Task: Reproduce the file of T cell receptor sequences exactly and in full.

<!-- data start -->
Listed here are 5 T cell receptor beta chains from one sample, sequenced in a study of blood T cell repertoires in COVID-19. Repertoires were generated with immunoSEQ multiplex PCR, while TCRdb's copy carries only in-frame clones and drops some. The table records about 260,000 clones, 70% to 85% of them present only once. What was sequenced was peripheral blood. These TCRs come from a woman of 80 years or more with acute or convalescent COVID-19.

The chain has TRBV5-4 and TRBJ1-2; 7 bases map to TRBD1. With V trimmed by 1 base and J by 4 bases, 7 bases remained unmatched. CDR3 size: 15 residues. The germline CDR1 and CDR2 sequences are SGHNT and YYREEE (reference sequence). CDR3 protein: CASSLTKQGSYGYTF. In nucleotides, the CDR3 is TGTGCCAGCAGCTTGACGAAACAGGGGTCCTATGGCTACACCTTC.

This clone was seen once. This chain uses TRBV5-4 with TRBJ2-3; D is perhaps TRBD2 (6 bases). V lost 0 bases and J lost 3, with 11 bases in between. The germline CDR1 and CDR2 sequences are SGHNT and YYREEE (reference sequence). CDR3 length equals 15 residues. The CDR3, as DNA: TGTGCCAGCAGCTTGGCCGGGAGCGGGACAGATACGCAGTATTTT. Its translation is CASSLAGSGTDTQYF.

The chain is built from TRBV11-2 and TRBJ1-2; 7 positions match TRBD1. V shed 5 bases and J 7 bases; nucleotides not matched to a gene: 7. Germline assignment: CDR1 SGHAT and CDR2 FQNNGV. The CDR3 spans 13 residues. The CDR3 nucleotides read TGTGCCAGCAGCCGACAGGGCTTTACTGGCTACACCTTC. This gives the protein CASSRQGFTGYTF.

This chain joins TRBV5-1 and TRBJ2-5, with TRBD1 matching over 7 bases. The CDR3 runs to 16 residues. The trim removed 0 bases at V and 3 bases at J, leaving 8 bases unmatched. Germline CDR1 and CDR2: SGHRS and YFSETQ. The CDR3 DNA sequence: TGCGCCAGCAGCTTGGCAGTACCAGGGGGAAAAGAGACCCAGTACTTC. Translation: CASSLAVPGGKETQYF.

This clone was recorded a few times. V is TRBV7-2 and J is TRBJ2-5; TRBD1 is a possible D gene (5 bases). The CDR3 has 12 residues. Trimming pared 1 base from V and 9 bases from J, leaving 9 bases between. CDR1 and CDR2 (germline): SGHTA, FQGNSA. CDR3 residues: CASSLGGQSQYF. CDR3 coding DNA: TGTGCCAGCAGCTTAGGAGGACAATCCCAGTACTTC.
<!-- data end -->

Listed here are 5 T cell receptor beta chains from one sample, sequenced in a study of blood T cell repertoires in COVID-19. Repertoires were generated with immunoSEQ multiplex PCR, while TCRdb's copy carries only in-frame clones and drops some. The table records about 260,000 clones, 70% to 85% of them present only once. What was sequenced was peripheral blood. These TCRs come from a woman of 80 years or more with acute or convalescent COVID-19.

The chain has TRBV5-4 and TRBJ1-2; 7 bases map to TRBD1. With V trimmed by 1 base and J by 4 bases, 7 bases remained unmatched. CDR3 size: 15 residues. The germline CDR1 and CDR2 sequences are SGHNT and YYREEE (reference sequence). CDR3 protein: CASSLTKQGSYGYTF. In nucleotides, the CDR3 is TGTGCCAGCAGCTTGACGAAACAGGGGTCCTATGGCTACACCTTC.

This clone was seen once. This chain uses TRBV5-4 with TRBJ2-3; D is perhaps TRBD2 (6 bases). V lost 0 bases and J lost 3, with 11 bases in between. The germline CDR1 and CDR2 sequences are SGHNT and YYREEE (reference sequence). CDR3 length equals 15 residues. The CDR3, as DNA: TGTGCCAGCAGCTTGGCCGGGAGCGGGACAGATACGCAGTATTTT. Its translation is CASSLAGSGTDTQYF.

The chain is built from TRBV11-2 and TRBJ1-2; 7 positions match TRBD1. V shed 5 bases and J 7 bases; nucleotides not matched to a gene: 7. Germline assignment: CDR1 SGHAT and CDR2 FQNNGV. The CDR3 spans 13 residues. The CDR3 nucleotides read TGTGCCAGCAGCCGACAGGGCTTTACTGGCTACACCTTC. This gives the protein CASSRQGFTGYTF.

This chain joins TRBV5-1 and TRBJ2-5, with TRBD1 matching over 7 bases. The CDR3 runs to 16 residues. The trim removed 0 bases at V and 3 bases at J, leaving 8 bases unmatched. Germline CDR1 and CDR2: SGHRS and YFSETQ. The CDR3 DNA sequence: TGCGCCAGCAGCTTGGCAGTACCAGGGGGAAAAGAGACCCAGTACTTC. Translation: CASSLAVPGGKETQYF.

This clone was recorded a few times. V is TRBV7-2 and J is TRBJ2-5; TRBD1 is a possible D gene (5 bases). The CDR3 has 12 residues. Trimming pared 1 base from V and 9 bases from J, leaving 9 bases between. CDR1 and CDR2 (germline): SGHTA, FQGNSA. CDR3 residues: CASSLGGQSQYF. CDR3 coding DNA: TGTGCCAGCAGCTTAGGAGGACAATCCCAGTACTTC.